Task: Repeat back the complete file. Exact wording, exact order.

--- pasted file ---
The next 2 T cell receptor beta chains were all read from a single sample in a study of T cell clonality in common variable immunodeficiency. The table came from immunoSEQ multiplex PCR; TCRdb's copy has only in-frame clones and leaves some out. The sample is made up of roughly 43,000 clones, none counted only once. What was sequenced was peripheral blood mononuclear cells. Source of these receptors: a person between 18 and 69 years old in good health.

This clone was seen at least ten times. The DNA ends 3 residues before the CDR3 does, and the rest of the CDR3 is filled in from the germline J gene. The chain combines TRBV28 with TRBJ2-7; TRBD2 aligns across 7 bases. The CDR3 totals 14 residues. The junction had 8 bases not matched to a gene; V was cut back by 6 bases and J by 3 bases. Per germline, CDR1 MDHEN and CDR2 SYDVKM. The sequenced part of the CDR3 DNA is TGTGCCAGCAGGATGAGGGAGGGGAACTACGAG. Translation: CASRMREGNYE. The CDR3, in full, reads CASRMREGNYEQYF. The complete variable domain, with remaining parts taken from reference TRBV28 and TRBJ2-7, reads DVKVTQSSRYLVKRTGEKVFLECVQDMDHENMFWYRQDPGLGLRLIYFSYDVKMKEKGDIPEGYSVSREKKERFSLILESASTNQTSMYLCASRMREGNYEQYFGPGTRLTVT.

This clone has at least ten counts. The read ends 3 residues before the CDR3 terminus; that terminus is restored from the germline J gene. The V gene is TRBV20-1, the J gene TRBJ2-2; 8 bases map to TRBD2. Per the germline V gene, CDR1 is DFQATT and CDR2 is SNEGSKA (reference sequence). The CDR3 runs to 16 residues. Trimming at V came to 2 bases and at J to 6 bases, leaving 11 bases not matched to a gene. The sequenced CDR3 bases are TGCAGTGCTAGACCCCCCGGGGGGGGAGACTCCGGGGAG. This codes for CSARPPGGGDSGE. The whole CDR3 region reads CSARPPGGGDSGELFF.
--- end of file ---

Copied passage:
The next 2 T cell receptor beta chains were all read from a single sample in a study of T cell clonality in common variable immunodeficiency. The table came from immunoSEQ multiplex PCR; TCRdb's copy has only in-frame clones and leaves some out. The sample is made up of roughly 43,000 clones, none counted only once. What was sequenced was peripheral blood mononuclear cells. Source of these receptors: a person between 18 and 69 years old in good health.

This clone was seen at least ten times. The DNA ends 3 residues before the CDR3 does, and the rest of the CDR3 is filled in from the germline J gene. The chain combines TRBV28 with TRBJ2-7; TRBD2 aligns across 7 bases. The CDR3 totals 14 residues. The junction had 8 bases not matched to a gene; V was cut back by 6 bases and J by 3 bases. Per germline, CDR1 MDHEN and CDR2 SYDVKM. The sequenced part of the CDR3 DNA is TGTGCCAGCAGGATGAGGGAGGGGAACTACGAG. Translation: CASRMREGNYE. The CDR3, in full, reads CASRMREGNYEQYF. The complete variable domain, with remaining parts taken from reference TRBV28 and TRBJ2-7, reads DVKVTQSSRYLVKRTGEKVFLECVQDMDHENMFWYRQDPGLGLRLIYFSYDVKMKEKGDIPEGYSVSREKKERFSLILESASTNQTSMYLCASRMREGNYEQYFGPGTRLTVT.

This clone has at least ten counts. The read ends 3 residues before the CDR3 terminus; that terminus is restored from the germline J gene. The V gene is TRBV20-1, the J gene TRBJ2-2; 8 bases map to TRBD2. Per the germline V gene, CDR1 is DFQATT and CDR2 is SNEGSKA (reference sequence). The CDR3 runs to 16 residues. Trimming at V came to 2 bases and at J to 6 bases, leaving 11 bases not matched to a gene. The sequenced CDR3 bases are TGCAGTGCTAGACCCCCCGGGGGGGGAGACTCCGGGGAG. This codes for CSARPPGGGDSGE. The whole CDR3 region reads CSARPPGGGDSGELFF.